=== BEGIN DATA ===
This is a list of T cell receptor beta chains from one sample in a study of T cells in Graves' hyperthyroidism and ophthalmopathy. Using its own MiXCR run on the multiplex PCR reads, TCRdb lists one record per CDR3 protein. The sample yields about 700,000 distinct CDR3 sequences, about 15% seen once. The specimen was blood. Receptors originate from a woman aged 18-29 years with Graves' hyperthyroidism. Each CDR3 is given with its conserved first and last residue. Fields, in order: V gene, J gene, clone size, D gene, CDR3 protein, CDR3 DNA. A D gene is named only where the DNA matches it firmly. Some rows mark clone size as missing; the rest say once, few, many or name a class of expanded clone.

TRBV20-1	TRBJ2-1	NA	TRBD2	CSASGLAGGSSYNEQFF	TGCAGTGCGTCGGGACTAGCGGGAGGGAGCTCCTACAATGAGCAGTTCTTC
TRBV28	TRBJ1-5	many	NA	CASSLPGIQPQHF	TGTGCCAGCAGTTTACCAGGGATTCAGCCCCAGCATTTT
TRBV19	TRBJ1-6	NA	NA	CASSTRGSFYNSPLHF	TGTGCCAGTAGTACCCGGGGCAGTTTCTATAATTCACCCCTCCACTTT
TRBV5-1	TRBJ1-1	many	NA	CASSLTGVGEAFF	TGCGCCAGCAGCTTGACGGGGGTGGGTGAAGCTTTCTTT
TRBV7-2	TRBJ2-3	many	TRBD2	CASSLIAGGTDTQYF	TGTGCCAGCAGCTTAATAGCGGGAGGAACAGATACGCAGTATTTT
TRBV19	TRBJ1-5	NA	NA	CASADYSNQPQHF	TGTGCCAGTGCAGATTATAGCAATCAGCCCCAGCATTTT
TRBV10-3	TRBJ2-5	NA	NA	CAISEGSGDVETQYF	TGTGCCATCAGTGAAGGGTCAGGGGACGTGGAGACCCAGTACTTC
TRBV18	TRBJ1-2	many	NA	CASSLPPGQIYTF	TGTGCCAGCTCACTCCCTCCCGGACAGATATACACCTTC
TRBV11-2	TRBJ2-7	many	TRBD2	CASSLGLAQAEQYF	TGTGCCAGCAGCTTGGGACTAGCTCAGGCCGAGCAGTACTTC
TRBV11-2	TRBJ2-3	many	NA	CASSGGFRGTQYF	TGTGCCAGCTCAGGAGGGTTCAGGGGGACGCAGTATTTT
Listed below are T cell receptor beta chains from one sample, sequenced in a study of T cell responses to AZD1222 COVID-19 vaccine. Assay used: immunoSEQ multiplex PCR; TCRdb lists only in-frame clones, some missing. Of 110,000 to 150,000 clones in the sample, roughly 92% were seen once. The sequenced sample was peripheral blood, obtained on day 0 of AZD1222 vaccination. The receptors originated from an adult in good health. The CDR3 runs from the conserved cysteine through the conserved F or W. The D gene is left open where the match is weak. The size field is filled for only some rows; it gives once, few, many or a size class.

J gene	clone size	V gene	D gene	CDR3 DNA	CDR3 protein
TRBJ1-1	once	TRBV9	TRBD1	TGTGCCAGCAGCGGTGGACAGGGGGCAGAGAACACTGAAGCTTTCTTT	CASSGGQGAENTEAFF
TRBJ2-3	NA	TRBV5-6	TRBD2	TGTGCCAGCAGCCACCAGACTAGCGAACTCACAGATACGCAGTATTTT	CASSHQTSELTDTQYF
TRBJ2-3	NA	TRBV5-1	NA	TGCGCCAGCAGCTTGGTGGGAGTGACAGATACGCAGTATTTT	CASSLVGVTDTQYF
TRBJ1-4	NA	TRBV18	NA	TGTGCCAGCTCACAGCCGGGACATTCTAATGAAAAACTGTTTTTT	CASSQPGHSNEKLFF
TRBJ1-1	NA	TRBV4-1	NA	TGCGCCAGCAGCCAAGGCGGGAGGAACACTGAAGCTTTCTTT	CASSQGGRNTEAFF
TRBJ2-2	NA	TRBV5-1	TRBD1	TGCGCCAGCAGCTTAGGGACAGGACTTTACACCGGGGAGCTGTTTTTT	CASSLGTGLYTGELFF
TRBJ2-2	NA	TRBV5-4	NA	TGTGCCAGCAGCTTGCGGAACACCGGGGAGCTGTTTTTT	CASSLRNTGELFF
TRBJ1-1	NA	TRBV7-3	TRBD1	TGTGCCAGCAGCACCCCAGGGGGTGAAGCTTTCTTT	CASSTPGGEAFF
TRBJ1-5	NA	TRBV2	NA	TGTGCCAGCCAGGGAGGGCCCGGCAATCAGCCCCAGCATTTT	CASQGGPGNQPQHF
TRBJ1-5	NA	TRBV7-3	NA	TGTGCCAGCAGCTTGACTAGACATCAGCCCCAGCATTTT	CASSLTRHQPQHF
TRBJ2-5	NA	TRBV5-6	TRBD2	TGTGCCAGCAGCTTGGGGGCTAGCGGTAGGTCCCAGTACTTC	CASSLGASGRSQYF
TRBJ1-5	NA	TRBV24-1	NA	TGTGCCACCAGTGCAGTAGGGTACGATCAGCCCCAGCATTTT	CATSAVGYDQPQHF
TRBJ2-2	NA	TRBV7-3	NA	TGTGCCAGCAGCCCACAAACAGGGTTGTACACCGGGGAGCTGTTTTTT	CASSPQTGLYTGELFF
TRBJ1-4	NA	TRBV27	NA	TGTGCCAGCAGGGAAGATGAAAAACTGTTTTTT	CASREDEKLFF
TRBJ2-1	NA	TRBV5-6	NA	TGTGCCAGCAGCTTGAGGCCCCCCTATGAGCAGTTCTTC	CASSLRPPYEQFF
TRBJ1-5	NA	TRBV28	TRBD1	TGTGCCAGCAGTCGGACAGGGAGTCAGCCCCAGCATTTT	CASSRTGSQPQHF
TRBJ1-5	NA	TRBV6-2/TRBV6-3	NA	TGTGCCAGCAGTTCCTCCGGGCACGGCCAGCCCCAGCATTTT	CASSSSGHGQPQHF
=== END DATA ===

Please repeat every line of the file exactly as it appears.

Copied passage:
This is a list of T cell receptor beta chains from one sample in a study of T cells in Graves' hyperthyroidism and ophthalmopathy. Using its own MiXCR run on the multiplex PCR reads, TCRdb lists one record per CDR3 protein. The sample yields about 700,000 distinct CDR3 sequences, about 15% seen once. The specimen was blood. Receptors originate from a woman aged 18-29 years with Graves' hyperthyroidism. Each CDR3 is given with its conserved first and last residue. Fields, in order: V gene, J gene, clone size, D gene, CDR3 protein, CDR3 DNA. A D gene is named only where the DNA matches it firmly. Some rows mark clone size as missing; the rest say once, few, many or name a class of expanded clone.

TRBV20-1	TRBJ2-1	NA	TRBD2	CSASGLAGGSSYNEQFF	TGCAGTGCGTCGGGACTAGCGGGAGGGAGCTCCTACAATGAGCAGTTCTTC
TRBV28	TRBJ1-5	many	NA	CASSLPGIQPQHF	TGTGCCAGCAGTTTACCAGGGATTCAGCCCCAGCATTTT
TRBV19	TRBJ1-6	NA	NA	CASSTRGSFYNSPLHF	TGTGCCAGTAGTACCCGGGGCAGTTTCTATAATTCACCCCTCCACTTT
TRBV5-1	TRBJ1-1	many	NA	CASSLTGVGEAFF	TGCGCCAGCAGCTTGACGGGGGTGGGTGAAGCTTTCTTT
TRBV7-2	TRBJ2-3	many	TRBD2	CASSLIAGGTDTQYF	TGTGCCAGCAGCTTAATAGCGGGAGGAACAGATACGCAGTATTTT
TRBV19	TRBJ1-5	NA	NA	CASADYSNQPQHF	TGTGCCAGTGCAGATTATAGCAATCAGCCCCAGCATTTT
TRBV10-3	TRBJ2-5	NA	NA	CAISEGSGDVETQYF	TGTGCCATCAGTGAAGGGTCAGGGGACGTGGAGACCCAGTACTTC
TRBV18	TRBJ1-2	many	NA	CASSLPPGQIYTF	TGTGCCAGCTCACTCCCTCCCGGACAGATATACACCTTC
TRBV11-2	TRBJ2-7	many	TRBD2	CASSLGLAQAEQYF	TGTGCCAGCAGCTTGGGACTAGCTCAGGCCGAGCAGTACTTC
TRBV11-2	TRBJ2-3	many	NA	CASSGGFRGTQYF	TGTGCCAGCTCAGGAGGGTTCAGGGGGACGCAGTATTTT
Listed below are T cell receptor beta chains from one sample, sequenced in a study of T cell responses to AZD1222 COVID-19 vaccine. Assay used: immunoSEQ multiplex PCR; TCRdb lists only in-frame clones, some missing. Of 110,000 to 150,000 clones in the sample, roughly 92% were seen once. The sequenced sample was peripheral blood, obtained on day 0 of AZD1222 vaccination. The receptors originated from an adult in good health. The CDR3 runs from the conserved cysteine through the conserved F or W. The D gene is left open where the match is weak. The size field is filled for only some rows; it gives once, few, many or a size class.

J gene	clone size	V gene	D gene	CDR3 DNA	CDR3 protein
TRBJ1-1	once	TRBV9	TRBD1	TGTGCCAGCAGCGGTGGACAGGGGGCAGAGAACACTGAAGCTTTCTTT	CASSGGQGAENTEAFF
TRBJ2-3	NA	TRBV5-6	TRBD2	TGTGCCAGCAGCCACCAGACTAGCGAACTCACAGATACGCAGTATTTT	CASSHQTSELTDTQYF
TRBJ2-3	NA	TRBV5-1	NA	TGCGCCAGCAGCTTGGTGGGAGTGACAGATACGCAGTATTTT	CASSLVGVTDTQYF
TRBJ1-4	NA	TRBV18	NA	TGTGCCAGCTCACAGCCGGGACATTCTAATGAAAAACTGTTTTTT	CASSQPGHSNEKLFF
TRBJ1-1	NA	TRBV4-1	NA	TGCGCCAGCAGCCAAGGCGGGAGGAACACTGAAGCTTTCTTT	CASSQGGRNTEAFF
TRBJ2-2	NA	TRBV5-1	TRBD1	TGCGCCAGCAGCTTAGGGACAGGACTTTACACCGGGGAGCTGTTTTTT	CASSLGTGLYTGELFF
TRBJ2-2	NA	TRBV5-4	NA	TGTGCCAGCAGCTTGCGGAACACCGGGGAGCTGTTTTTT	CASSLRNTGELFF
TRBJ1-1	NA	TRBV7-3	TRBD1	TGTGCCAGCAGCACCCCAGGGGGTGAAGCTTTCTTT	CASSTPGGEAFF
TRBJ1-5	NA	TRBV2	NA	TGTGCCAGCCAGGGAGGGCCCGGCAATCAGCCCCAGCATTTT	CASQGGPGNQPQHF
TRBJ1-5	NA	TRBV7-3	NA	TGTGCCAGCAGCTTGACTAGACATCAGCCCCAGCATTTT	CASSLTRHQPQHF
TRBJ2-5	NA	TRBV5-6	TRBD2	TGTGCCAGCAGCTTGGGGGCTAGCGGTAGGTCCCAGTACTTC	CASSLGASGRSQYF
TRBJ1-5	NA	TRBV24-1	NA	TGTGCCACCAGTGCAGTAGGGTACGATCAGCCCCAGCATTTT	CATSAVGYDQPQHF
TRBJ2-2	NA	TRBV7-3	NA	TGTGCCAGCAGCCCACAAACAGGGTTGTACACCGGGGAGCTGTTTTTT	CASSPQTGLYTGELFF
TRBJ1-4	NA	TRBV27	NA	TGTGCCAGCAGGGAAGATGAAAAACTGTTTTTT	CASREDEKLFF
TRBJ2-1	NA	TRBV5-6	NA	TGTGCCAGCAGCTTGAGGCCCCCCTATGAGCAGTTCTTC	CASSLRPPYEQFF
TRBJ1-5	NA	TRBV28	TRBD1	TGTGCCAGCAGTCGGACAGGGAGTCAGCCCCAGCATTTT	CASSRTGSQPQHF
TRBJ1-5	NA	TRBV6-2/TRBV6-3	NA	TGTGCCAGCAGTTCCTCCGGGCACGGCCAGCCCCAGCATTTT	CASSSSGHGQPQHF